Debunking Myths: Why Positive Reinforcement Might Not Be Working for Your Dog
We’ve all come across the statement: “positive reinforcement doesn’t work for all dogs.” This belief is often accompanied by the notion that certain breeds require a “heavy hand”, or that certain behaviour challenges (e.g., reactivity or aggression) cannot be approached with positive reinforcement-based training. However, if we dig deeper, there may be many reasons as to why positive reinforcement doesn’t appear to be working. Let’s have a look!
1. Medical Issues Masquerading as Training Problems
Often, what appears to be a training issue may in reality be related to an underlying health concern. Conditions like gastrointestinal distress, musculoskeletal pain, or allergies can have significant influences on behaviour. It is an error to overlook or dismiss potential medical concerns and focus solely on training; no amount of training will be effective if underlying conditions are not addressed. Taking a holistic approach to behaviour change, and ruling out or treating contributing medical factors, will enable subsequent training to be much more effective.
2. Rethinking Reinforcers
“If I’m using food, I’m training with positive reinforcement” – not necessarily always true! Positive reinforcement-based training can be so much more exciting than just food and toys. We really need to get into what is motivating for our dogs, and how we can use that to reinforce desirable behaviours.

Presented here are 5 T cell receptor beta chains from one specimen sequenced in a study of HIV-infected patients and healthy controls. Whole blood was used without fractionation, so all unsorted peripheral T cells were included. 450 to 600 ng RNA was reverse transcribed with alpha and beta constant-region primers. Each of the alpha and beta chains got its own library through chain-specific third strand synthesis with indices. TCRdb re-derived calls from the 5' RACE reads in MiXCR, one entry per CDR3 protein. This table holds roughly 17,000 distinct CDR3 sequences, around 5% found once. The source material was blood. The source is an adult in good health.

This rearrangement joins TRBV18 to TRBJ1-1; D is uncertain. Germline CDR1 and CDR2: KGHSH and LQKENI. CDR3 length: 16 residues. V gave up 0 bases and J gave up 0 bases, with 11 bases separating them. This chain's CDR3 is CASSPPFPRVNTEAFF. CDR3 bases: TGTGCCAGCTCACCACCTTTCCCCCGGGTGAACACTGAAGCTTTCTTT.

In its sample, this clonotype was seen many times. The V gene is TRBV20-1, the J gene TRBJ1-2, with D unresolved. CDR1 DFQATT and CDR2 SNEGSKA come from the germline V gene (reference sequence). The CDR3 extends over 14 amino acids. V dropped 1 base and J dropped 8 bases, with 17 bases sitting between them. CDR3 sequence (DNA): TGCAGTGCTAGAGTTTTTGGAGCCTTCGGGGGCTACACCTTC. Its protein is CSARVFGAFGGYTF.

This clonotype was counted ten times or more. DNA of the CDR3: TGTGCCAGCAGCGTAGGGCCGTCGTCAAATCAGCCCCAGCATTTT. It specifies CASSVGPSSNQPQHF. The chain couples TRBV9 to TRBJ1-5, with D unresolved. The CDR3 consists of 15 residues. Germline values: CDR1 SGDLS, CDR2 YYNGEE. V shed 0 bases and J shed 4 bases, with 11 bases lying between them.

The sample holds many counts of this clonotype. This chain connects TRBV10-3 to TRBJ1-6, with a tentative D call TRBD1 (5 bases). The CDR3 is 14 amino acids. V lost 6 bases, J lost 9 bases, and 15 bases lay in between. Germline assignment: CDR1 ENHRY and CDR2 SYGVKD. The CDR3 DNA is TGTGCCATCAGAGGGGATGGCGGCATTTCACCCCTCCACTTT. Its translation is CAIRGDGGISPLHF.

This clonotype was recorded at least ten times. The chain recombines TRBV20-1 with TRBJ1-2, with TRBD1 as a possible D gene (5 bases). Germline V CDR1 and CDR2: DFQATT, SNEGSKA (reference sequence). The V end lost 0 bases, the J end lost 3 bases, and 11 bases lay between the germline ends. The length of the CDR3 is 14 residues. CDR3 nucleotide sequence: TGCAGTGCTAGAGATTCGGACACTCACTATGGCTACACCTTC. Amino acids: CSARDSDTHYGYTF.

3. The Art of Application
Even the best tools can fail if not used correctly. Misapplication of positive reinforcement techniques can certainly be an obstacle to successful training. Recording your training sessions and reviewing them, possibly with a professional, can provide invaluable insights. Often, it’s the small adjustments that make a significant difference. Remember, training is an art and a science, and sometimes, all it takes is a fresh perspective.
Positive reinforcement is not just a method; it’s a methodology. If the results aren’t meeting your expectations, it’s crucial to delve deeper. Rather than abandoning the approach, consider consulting a qualified professional. With the right guidance and understanding, positive reinforcement can work wonders for every dog, regardless of breed or behaviour.
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